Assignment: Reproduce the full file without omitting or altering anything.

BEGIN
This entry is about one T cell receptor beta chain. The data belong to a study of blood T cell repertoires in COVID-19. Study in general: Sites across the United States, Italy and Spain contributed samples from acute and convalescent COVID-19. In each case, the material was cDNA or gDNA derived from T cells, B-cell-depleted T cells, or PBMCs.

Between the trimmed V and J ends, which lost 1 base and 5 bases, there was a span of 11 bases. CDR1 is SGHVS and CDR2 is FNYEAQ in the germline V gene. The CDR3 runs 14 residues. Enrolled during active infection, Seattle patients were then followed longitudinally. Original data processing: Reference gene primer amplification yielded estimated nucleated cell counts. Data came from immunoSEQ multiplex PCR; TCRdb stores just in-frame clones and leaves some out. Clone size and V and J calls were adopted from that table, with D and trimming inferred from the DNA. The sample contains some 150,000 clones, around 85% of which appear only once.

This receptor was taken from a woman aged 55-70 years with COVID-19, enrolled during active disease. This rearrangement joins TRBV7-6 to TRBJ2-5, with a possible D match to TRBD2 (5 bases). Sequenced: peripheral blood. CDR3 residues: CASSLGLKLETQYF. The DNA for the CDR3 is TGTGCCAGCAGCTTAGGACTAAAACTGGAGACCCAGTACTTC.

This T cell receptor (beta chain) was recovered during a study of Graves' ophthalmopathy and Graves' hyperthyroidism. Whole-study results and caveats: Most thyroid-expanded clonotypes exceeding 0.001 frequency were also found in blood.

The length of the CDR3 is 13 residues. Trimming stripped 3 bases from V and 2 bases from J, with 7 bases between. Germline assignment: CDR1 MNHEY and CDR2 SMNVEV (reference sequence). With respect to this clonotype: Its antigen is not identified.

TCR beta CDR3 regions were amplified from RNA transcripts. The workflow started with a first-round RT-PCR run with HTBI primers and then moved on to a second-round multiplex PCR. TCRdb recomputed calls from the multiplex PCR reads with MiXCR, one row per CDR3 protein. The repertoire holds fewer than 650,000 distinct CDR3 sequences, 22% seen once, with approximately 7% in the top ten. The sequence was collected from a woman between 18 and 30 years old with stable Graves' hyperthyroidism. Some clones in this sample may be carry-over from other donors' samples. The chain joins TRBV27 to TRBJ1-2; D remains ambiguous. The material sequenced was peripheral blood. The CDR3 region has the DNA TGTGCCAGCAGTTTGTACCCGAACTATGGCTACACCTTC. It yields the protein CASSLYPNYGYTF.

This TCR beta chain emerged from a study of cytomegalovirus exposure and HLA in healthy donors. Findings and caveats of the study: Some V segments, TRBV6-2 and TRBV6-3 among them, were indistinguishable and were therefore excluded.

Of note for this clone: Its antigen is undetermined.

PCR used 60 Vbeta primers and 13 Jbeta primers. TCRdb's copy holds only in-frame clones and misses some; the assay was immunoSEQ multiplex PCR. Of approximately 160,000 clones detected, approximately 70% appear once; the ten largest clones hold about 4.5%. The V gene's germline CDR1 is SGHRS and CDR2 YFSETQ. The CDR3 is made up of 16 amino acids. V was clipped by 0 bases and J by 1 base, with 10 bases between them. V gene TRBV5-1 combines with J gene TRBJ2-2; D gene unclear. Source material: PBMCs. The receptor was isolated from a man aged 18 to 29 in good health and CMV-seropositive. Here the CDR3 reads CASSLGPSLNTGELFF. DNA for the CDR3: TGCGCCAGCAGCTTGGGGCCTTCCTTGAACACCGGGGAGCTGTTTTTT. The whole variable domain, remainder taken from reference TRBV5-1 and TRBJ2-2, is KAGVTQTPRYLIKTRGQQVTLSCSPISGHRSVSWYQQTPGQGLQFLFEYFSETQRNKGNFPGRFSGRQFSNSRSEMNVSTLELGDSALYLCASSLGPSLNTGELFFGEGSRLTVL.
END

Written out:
This entry is about one T cell receptor beta chain. The data belong to a study of blood T cell repertoires in COVID-19. Study in general: Sites across the United States, Italy and Spain contributed samples from acute and convalescent COVID-19. In each case, the material was cDNA or gDNA derived from T cells, B-cell-depleted T cells, or PBMCs.

Between the trimmed V and J ends, which lost 1 base and 5 bases, there was a span of 11 bases. CDR1 is SGHVS and CDR2 is FNYEAQ in the germline V gene. The CDR3 runs 14 residues. Enrolled during active infection, Seattle patients were then followed longitudinally. Original data processing: Reference gene primer amplification yielded estimated nucleated cell counts. Data came from immunoSEQ multiplex PCR; TCRdb stores just in-frame clones and leaves some out. Clone size and V and J calls were adopted from that table, with D and trimming inferred from the DNA. The sample contains some 150,000 clones, around 85% of which appear only once.

This receptor was taken from a woman aged 55-70 years with COVID-19, enrolled during active disease. This rearrangement joins TRBV7-6 to TRBJ2-5, with a possible D match to TRBD2 (5 bases). Sequenced: peripheral blood. CDR3 residues: CASSLGLKLETQYF. The DNA for the CDR3 is TGTGCCAGCAGCTTAGGACTAAAACTGGAGACCCAGTACTTC.

This T cell receptor (beta chain) was recovered during a study of Graves' ophthalmopathy and Graves' hyperthyroidism. Whole-study results and caveats: Most thyroid-expanded clonotypes exceeding 0.001 frequency were also found in blood.

The length of the CDR3 is 13 residues. Trimming stripped 3 bases from V and 2 bases from J, with 7 bases between. Germline assignment: CDR1 MNHEY and CDR2 SMNVEV (reference sequence). With respect to this clonotype: Its antigen is not identified.

TCR beta CDR3 regions were amplified from RNA transcripts. The workflow started with a first-round RT-PCR run with HTBI primers and then moved on to a second-round multiplex PCR. TCRdb recomputed calls from the multiplex PCR reads with MiXCR, one row per CDR3 protein. The repertoire holds fewer than 650,000 distinct CDR3 sequences, 22% seen once, with approximately 7% in the top ten. The sequence was collected from a woman between 18 and 30 years old with stable Graves' hyperthyroidism. Some clones in this sample may be carry-over from other donors' samples. The chain joins TRBV27 to TRBJ1-2; D remains ambiguous. The material sequenced was peripheral blood. The CDR3 region has the DNA TGTGCCAGCAGTTTGTACCCGAACTATGGCTACACCTTC. It yields the protein CASSLYPNYGYTF.

This TCR beta chain emerged from a study of cytomegalovirus exposure and HLA in healthy donors. Findings and caveats of the study: Some V segments, TRBV6-2 and TRBV6-3 among them, were indistinguishable and were therefore excluded.

Of note for this clone: Its antigen is undetermined.

PCR used 60 Vbeta primers and 13 Jbeta primers. TCRdb's copy holds only in-frame clones and misses some; the assay was immunoSEQ multiplex PCR. Of approximately 160,000 clones detected, approximately 70% appear once; the ten largest clones hold about 4.5%. The V gene's germline CDR1 is SGHRS and CDR2 YFSETQ. The CDR3 is made up of 16 amino acids. V was clipped by 0 bases and J by 1 base, with 10 bases between them. V gene TRBV5-1 combines with J gene TRBJ2-2; D gene unclear. Source material: PBMCs. The receptor was isolated from a man aged 18 to 29 in good health and CMV-seropositive. Here the CDR3 reads CASSLGPSLNTGELFF. DNA for the CDR3: TGCGCCAGCAGCTTGGGGCCTTCCTTGAACACCGGGGAGCTGTTTTTT. The whole variable domain, remainder taken from reference TRBV5-1 and TRBJ2-2, is KAGVTQTPRYLIKTRGQQVTLSCSPISGHRSVSWYQQTPGQGLQFLFEYFSETQRNKGNFPGRFSGRQFSNSRSEMNVSTLELGDSALYLCASSLGPSLNTGELFFGEGSRLTVL.